You are reading

How to Give a Wedding Speech

How to Give a Wedding Speech

  • Culture
  • Life

Illustration by Andrew Seetoh for Rice 

When listening to wedding speeches, I consistently find myself wringing my hands under the table, eyes transfixed on the salt and pepper shakers, hoping to distract the mind from the onslaught of awkwardness entering my ears. I wonder if all weddings are this way, or if I just have too low a threshold for feeling uncomfortable.

I am at that age where all my friends are getting married—just in time for them to produce two genetically robust children before the age of thirty-five. Having sat through many wedding speeches in recent years, the repeated cringing has trained me to understand what works and what doesn’t. I have also delivered a few myself, which speaks less to my credibility than my capacity to empathize.

Everyone’s writing and conversational voices tend to be wildly different, and this is particularly true with Singaporeans. When we write, we are used to forming complete and grammatically sound sentences, with no trace of Singlish. If we were to read our writing out loud, it would sound like we were impersonating our English teachers or Channel News Asia anchors. I recommend that you turn off grammar and spell check on Word, and write your speech like you were talking to a friend.

Even then, when you read back what you wrote, you’d probably catch yourself going off script or including colloquial word whiskers. Good: write in these “mistakes” into your final memorized speech. Feel free to include that odd transition of “yeah…so”, or that “meh” that ends one sentence—this process translates your writing voice to your speaking voice. This also gives you an accurate sense of tone, ensuring that you don’t go overboard with Singlish while still sounding like yourself.

Wedding toasts in movies always seem off the cuff and charming, and that is not you and me. Always memorise your script, but also have it in front of you on the wedding night. Unless you do this for a living—say you are a pastor, stand-up comedian, or Anthony Robbins—trust that the fear of forgetting your lines will come in the way of confident delivery. The script is there for you to lean on from time to time, alternating between glancing down and looking up at the audience.

Most importantly, there shall be no mention of the bachelor or bachelorette party.

Do not fear appearing robotic just because you have a script—if you had memorised your speech, your intonations would give life to the delivery. Speak clearly and loudly like you want everyone to hear every single word muttered, lest all your effort in crafting the lines go to waste.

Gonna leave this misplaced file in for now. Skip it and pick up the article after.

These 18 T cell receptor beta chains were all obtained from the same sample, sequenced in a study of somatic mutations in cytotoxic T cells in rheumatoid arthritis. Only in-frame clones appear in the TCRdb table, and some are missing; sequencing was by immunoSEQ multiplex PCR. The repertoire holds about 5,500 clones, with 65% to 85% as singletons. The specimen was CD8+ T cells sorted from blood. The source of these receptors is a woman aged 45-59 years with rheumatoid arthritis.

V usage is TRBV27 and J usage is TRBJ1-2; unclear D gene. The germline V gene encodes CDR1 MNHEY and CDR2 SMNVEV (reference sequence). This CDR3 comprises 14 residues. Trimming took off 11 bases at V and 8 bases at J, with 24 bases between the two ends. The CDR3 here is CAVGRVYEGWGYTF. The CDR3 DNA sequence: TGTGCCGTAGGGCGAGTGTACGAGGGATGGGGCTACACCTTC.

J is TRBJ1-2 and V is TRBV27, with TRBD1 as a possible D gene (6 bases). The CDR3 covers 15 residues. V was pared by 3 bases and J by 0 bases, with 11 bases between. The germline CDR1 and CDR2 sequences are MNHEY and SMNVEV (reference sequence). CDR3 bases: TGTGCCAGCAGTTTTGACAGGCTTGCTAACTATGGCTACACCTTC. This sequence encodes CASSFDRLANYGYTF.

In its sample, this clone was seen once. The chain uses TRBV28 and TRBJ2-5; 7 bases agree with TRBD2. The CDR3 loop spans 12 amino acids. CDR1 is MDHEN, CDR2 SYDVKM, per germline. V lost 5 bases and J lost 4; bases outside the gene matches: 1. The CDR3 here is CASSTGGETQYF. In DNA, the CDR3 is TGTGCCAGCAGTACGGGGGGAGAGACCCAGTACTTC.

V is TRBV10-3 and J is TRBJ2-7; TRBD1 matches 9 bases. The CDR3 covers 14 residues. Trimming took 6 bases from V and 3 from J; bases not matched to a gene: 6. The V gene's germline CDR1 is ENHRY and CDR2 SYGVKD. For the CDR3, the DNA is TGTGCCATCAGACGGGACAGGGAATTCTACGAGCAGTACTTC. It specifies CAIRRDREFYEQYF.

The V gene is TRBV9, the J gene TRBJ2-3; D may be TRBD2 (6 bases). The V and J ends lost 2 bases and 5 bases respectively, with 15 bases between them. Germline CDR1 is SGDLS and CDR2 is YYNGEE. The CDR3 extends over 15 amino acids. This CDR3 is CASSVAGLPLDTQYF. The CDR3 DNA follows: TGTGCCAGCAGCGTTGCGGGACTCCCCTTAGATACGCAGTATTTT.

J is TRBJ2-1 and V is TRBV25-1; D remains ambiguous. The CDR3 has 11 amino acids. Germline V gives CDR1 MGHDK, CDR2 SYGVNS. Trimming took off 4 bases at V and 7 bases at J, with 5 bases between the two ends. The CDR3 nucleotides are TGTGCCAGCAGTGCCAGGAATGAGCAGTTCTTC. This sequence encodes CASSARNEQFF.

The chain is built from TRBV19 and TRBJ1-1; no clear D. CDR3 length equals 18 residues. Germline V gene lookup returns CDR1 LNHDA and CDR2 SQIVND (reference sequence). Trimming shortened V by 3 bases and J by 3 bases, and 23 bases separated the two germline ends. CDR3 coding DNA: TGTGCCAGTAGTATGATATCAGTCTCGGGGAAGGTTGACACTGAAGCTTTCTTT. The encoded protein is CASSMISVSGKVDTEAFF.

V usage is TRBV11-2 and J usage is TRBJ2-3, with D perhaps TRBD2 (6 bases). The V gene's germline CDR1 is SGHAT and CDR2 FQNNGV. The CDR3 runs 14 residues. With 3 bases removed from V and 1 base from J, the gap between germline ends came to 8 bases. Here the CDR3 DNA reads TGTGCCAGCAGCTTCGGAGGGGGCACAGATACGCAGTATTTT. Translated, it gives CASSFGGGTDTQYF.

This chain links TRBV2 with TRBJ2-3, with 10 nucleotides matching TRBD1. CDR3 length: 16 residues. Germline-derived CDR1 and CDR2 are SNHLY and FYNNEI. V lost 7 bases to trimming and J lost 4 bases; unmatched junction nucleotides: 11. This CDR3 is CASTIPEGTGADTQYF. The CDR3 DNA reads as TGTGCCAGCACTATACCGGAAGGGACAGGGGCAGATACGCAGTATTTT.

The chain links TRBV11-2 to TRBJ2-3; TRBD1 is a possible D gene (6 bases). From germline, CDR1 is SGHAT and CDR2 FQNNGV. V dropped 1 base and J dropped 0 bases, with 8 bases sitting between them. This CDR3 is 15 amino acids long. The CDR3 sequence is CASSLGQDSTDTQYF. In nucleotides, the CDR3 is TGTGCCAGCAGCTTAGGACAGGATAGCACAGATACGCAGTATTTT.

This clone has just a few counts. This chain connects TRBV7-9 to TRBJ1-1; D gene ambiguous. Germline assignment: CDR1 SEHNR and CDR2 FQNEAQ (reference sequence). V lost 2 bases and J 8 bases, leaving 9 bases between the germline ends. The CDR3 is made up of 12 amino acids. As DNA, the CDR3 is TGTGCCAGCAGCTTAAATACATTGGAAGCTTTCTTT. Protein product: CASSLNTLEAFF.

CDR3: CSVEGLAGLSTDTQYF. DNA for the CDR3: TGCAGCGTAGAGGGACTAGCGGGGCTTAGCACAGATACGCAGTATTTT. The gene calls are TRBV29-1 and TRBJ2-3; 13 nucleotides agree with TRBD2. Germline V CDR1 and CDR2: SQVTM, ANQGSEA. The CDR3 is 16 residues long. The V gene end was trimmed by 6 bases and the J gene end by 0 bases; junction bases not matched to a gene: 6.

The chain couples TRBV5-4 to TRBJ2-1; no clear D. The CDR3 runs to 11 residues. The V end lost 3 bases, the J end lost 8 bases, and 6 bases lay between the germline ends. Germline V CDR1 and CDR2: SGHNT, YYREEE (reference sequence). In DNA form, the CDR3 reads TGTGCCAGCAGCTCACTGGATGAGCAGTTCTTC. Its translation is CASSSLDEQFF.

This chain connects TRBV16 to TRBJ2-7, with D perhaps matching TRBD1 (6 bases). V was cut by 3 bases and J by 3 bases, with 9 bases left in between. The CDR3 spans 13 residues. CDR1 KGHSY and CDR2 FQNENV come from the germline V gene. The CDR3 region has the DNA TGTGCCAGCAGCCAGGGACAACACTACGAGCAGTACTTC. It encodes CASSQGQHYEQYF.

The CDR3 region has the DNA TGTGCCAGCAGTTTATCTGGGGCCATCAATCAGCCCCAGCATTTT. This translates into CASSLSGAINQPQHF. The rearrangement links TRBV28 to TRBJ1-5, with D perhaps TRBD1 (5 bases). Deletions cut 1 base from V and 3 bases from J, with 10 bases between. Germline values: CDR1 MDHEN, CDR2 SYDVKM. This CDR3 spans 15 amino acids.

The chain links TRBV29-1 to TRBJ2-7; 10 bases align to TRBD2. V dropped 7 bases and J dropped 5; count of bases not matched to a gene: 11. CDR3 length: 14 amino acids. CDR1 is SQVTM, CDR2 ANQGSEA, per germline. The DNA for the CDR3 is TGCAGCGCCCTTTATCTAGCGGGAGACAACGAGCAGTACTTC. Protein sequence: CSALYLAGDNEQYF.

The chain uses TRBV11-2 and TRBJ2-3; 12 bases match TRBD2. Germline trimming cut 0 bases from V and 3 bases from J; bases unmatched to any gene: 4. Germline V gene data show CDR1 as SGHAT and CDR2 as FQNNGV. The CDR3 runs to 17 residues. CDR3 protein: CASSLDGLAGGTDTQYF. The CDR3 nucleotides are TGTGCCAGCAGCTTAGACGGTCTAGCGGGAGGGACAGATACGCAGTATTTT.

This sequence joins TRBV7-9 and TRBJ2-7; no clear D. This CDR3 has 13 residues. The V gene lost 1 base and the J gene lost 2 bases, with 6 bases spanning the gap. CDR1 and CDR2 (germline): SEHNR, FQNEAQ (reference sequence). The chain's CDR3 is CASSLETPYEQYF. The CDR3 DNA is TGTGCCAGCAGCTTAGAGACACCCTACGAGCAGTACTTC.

Reduce distractions by only making eye contact with the wedding couple throughout the speech—they are the least likely to be whispering to friends or checking their phones. They also tend to be more generous with knowing nods and audible laughter, which can be extremely encouraging to witness while you are up on stage.

Always keep in mind that speaking at your friend’s wedding is a form of public service, to the couple, to their family, and to the occasion of celebration. It is not about how witty you can be, how amazingly close you are to the bride, nor how much you drank that night.

Remember that you are speaking to a room full of people and not directly to the wedding couple. Most in the audience are not college friends privy to the couple’s sordid dating history, but are relatives or neighbours from the couple’s pre-puberty childhood.

Therefore, rid yourself of all bawdy inside jokes, or anecdotes that make you laugh on stage. I have found these stories to be a lot less funny when not experienced first-hand. Most importantly, there shall be no mention of the bachelor or bachelorette party.

Going for knee-slapping funny is not worth the risk.

Next, no need to overdo the flattery and sentimentality—a wedding is already an emotionally charged affair. Describe the blossoming romance you observed between the couple, but keep it matter of fact. Feel free to talk about kismet, providence, and the cosmos, but come back to Earth quickly before everyone thinks you are single and angry.

Nuanced statements like, “…Sylvia, we may not always agree on things, but…” are never necessary. Just go straight to the compliment; no one is going to give you props for being fair and balanced. Defer all accusations of hypocrisy to the wedding cake. It’s a happy occasion, come on.

Like in the types of art where beauty lies in the negative space, the core of a great wedding speech is being aware of what not to say. I like speeches that are short, appropriately warm (inside smiles, no tears), and include a few moments of chuckle-level jokes. Going for knee-slapping funny is not worth the risk, and even if pulled off successfully, there is always someone in the room that loses. Just look for it.

Last month, I was back at another wedding, randomly swiping at my phone to avoid the discomfort of watching a grown man cry on stage. However, just as he started describing his love for his wife, I found myself looking up.

He was speaking to her directly like there was no one else in the room. In such moments of vulnerability, the words coming out of the groom’s mouth didn’t matter. The hall fell silent, everyone riveted. His sincerity had cut through any awkwardness and he seemed so happy. I put my phone down and thought to myself, what a lucky guy.

Author

Phil Lee